Kansas City’s summer storms threw a third heavy punch in three weeks — a wicked combination that has floored many homeowners like Ben Reed.
His Prairie Village home took roof damage from a fallen silver maple tree in the wind and rain July 22, hung on with the help of tarps in the flooding rains July 27, but succumbed when the heavens dumped another six inches or so Saturday night.
“We can’t get the new roof on fast enough,” Reed said Sunday. “Ten inches of rain in three weeks — hopefully we’re done with it.”
Heavy rains have been common this year, making it seem like when it rains, it pours — buckets and buckets.
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Since March, there have been nine days where rainfall totals have been greater than 1 inch at Kansas City International Airport. It’s happened on 10 days at Johnson County Executive Airport.
In those six months, if you combine each month’s heaviest day of rainfall, those six days account for nearly half of precipitation for the year.
“That’s typically how rain comes, especially in the summer time,” said Jared Leighton, a forecaster with the National Weather Service in Pleasant Hill, Mo.
“It comes in batches of high amounts. It’s pretty rare to get rainfall in many small batches.”
Between 2 and 5 inches of rain fell across the Kansas City metro area overnight into Sunday. Merriam saw 6.23 inches of rain, one of a few places that recorded more than 6 inches.
That just adds to what has already been a wet year for Kansas City.
So far this year, 29.85 inches of rain has fallen at KCI. That’s 5.74 inches above the normal rainfall of 24.11 inches for this time of year. Last year was even wetter — 30.44 inches of rain was reported by this time last year.
Flooding closed several roads and recreation areas in Jackson County over the weekend, including Longview Lake Beach.
Workers from Sage Restoration Sunday were cleaning up from the damage where the wet ceiling had fallen in the Reeds’ bathroom during what has been “a crazy summer,” said Connor Lucas, Sage’s director of business development.
The heavy rains have exposed all the weaknesses in homeowners’ basements and roofs.
“Our techs worked 80 hours apiece last week,” Lucas said. “We finally had one day off (Saturday). We thought we’d have the whole weekend off.”
Instead, companies like his were calling in extra crews from management teams that dispatch workers and equipment from around the region as flooded basements and compromised roofs were spawning calls from homes and businesses throughout the area.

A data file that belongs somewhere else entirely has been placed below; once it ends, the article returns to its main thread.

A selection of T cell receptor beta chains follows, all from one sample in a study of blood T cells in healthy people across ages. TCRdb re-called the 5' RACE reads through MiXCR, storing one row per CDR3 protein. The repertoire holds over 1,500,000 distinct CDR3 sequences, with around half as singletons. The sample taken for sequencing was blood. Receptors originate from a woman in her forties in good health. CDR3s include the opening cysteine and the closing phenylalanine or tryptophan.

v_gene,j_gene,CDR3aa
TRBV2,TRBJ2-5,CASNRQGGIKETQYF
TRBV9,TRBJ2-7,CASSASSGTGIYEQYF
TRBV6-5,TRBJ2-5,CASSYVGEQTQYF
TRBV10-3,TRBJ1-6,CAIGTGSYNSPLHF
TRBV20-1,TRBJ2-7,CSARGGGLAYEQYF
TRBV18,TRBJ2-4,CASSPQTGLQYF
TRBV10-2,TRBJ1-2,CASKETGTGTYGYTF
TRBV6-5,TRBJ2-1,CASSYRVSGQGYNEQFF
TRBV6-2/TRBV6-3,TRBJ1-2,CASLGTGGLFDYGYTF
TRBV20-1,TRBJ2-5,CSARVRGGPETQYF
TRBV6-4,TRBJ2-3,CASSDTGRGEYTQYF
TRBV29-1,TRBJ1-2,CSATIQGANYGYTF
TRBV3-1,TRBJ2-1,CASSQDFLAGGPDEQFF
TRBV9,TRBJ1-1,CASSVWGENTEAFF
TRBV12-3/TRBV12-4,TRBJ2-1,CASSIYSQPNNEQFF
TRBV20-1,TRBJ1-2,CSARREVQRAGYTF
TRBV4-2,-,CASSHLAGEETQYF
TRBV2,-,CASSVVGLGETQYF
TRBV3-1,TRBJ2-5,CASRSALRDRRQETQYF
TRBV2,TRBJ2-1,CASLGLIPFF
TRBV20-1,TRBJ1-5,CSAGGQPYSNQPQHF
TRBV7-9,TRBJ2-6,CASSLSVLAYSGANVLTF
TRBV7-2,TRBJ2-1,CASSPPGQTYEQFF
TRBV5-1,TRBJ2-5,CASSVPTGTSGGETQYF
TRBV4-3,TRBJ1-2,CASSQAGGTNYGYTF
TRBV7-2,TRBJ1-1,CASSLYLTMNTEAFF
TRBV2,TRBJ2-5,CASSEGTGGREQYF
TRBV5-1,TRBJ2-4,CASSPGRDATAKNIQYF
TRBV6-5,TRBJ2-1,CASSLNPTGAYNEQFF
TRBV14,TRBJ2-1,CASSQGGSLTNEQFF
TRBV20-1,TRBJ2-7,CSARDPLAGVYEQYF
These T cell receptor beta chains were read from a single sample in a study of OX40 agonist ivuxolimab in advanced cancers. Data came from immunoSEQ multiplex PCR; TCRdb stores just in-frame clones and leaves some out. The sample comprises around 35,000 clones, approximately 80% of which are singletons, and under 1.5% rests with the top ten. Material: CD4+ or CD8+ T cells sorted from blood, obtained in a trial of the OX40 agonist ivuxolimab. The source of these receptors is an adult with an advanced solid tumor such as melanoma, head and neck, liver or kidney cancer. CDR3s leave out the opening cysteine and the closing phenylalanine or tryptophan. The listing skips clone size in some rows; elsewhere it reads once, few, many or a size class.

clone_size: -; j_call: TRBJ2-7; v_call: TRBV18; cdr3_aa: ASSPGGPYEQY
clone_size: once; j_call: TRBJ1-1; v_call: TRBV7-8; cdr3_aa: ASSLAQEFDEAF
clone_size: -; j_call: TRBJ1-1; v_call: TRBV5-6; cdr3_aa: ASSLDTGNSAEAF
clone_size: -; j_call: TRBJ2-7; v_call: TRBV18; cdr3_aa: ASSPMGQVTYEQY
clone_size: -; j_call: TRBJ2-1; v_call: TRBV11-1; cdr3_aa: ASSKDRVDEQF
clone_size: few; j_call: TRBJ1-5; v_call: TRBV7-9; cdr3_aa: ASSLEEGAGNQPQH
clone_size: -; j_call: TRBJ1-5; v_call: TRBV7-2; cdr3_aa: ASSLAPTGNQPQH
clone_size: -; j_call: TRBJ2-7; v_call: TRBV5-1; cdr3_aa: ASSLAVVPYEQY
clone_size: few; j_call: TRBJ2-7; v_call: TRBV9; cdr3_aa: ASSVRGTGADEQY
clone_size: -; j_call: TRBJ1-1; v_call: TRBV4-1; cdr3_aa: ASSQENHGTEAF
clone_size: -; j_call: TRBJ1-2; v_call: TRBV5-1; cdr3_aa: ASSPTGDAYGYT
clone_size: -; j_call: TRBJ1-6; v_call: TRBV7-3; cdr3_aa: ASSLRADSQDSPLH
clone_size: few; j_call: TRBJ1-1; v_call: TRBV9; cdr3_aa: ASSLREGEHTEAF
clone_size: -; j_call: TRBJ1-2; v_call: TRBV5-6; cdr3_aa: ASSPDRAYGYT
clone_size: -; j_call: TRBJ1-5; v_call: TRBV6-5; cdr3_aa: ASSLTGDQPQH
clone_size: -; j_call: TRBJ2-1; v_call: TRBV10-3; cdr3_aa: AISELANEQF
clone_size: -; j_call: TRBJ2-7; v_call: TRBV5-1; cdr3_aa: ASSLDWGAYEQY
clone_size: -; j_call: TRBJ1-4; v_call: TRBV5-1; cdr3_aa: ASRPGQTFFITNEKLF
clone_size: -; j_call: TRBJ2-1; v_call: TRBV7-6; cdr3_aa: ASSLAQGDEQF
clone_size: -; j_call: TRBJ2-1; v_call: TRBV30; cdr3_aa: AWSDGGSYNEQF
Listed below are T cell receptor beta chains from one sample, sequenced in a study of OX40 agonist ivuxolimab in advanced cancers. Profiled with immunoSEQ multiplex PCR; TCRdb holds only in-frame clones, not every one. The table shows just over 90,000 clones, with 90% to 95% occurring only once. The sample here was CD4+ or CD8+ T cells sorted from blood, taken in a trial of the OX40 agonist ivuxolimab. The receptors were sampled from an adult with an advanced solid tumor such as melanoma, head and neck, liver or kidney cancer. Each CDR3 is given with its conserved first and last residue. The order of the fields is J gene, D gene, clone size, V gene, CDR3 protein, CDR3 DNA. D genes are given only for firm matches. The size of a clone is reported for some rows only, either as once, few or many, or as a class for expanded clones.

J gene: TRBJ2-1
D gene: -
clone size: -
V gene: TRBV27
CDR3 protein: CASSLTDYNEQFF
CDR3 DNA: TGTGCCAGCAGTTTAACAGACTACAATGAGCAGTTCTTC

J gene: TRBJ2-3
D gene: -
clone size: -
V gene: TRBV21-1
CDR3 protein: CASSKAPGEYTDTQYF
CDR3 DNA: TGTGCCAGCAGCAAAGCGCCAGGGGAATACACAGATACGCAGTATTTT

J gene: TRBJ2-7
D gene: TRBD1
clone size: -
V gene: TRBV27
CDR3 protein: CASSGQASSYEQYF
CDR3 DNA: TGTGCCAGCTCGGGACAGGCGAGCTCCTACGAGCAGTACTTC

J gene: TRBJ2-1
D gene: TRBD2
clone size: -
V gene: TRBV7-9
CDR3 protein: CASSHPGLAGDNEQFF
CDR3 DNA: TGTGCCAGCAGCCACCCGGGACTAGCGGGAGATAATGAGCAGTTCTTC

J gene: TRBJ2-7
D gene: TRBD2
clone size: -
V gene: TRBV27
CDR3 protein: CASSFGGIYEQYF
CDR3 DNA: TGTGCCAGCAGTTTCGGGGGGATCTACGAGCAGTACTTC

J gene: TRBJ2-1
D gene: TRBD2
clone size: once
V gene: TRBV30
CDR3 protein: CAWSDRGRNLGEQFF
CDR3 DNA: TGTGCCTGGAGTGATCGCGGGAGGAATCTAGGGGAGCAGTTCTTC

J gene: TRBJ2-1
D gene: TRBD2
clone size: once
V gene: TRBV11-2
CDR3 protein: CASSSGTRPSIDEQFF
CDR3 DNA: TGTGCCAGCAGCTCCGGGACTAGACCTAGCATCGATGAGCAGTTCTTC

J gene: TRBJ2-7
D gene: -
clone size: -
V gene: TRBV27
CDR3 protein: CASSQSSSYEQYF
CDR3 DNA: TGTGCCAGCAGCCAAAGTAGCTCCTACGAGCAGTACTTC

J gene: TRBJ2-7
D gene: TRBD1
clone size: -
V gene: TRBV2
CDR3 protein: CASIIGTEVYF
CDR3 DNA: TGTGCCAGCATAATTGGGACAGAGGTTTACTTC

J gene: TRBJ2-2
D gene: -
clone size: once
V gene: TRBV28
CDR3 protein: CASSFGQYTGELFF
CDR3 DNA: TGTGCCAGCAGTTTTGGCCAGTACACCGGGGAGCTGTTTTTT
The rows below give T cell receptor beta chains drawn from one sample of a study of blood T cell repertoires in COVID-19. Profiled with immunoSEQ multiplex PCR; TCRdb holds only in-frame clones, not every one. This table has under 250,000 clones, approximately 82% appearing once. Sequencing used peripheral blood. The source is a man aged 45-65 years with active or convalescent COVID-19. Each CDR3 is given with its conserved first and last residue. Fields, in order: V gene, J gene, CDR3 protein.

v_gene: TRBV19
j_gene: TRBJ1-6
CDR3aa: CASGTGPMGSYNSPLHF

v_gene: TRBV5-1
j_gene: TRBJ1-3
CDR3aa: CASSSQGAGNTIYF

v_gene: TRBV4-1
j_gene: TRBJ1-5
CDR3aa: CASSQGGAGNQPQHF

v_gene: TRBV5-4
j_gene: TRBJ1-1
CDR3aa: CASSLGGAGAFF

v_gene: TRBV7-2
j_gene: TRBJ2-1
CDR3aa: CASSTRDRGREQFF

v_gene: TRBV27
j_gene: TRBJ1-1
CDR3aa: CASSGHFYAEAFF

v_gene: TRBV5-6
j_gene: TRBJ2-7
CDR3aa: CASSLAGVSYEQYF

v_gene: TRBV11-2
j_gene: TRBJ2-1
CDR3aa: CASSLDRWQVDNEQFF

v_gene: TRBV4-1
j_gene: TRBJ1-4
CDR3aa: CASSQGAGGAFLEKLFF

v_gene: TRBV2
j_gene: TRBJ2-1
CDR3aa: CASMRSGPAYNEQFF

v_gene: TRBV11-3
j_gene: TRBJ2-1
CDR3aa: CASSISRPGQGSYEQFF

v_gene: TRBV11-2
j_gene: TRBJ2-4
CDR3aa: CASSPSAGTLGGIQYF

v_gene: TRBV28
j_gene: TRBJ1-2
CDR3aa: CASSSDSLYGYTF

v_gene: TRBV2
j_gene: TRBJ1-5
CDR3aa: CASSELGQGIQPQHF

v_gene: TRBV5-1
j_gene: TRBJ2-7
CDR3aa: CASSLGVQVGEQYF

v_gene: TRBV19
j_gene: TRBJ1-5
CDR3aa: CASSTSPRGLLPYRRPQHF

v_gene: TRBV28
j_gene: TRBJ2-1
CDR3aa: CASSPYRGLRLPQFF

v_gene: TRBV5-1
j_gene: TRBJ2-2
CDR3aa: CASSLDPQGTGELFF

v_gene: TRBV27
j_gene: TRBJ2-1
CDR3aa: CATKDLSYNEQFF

“We’ve had 300 calls,” Lucas said.
The torrential rains that caused flash flooding Saturday night in lower-lying areas across Kansas City stranded some drivers when fast-rising waters swamped their cars.
“A round of thunderstorms formed between St. Joseph and Kansas City and moved very slowly through the Kansas City metro,” said Leighton of the Weather Service. “Anytime these thunderstorms move so slowly, it can produce large rain totals.”
Just over a week ago, heavy rains flooded businesses along Indian Creek near 103rd Street and Wornall Road. Those storms followed the same path, much like train cars on a railroad track across the southern Kansas City area, dumping 5 to 7 inches. Some areas saw more than 8 inches.
Indian Creek and Brush Creek are very sensitive to where and how fast the heaviest rains fall, Leighton said.
“With these flashy creeks like Indian Creek, Brush Creek and Tomahawk Creek, and all these small creeks across the metro, you almost have to hit them dead-on in order to get the response we have seen in the past week or so,” he said.
The good news for Kansas City is that the area should see a few dry days before the threat of storms return — as soon as Wednesday but more likely on Friday and Saturday.
“It doesn’t look, at this point, like it’s going to be a repeat of the last couple heavy rain events,” Leighton said. “It’s still something to be looking out for as we go through the rest of this week.”
Simple, essential ways to help prevent wet basements
▪ Make sure all gutters are secured and clear of leaves and debris, and that the downspouts extend 10 feet from the foundation of the home.
▪ Landscaping around the house should slope downward from the foundation. Clay-type soil around the foundation, rather than sandy, will shed water more effectively.
▪ Have your sump pump serviced to be sure it is working efficiently. Or have a pump installed.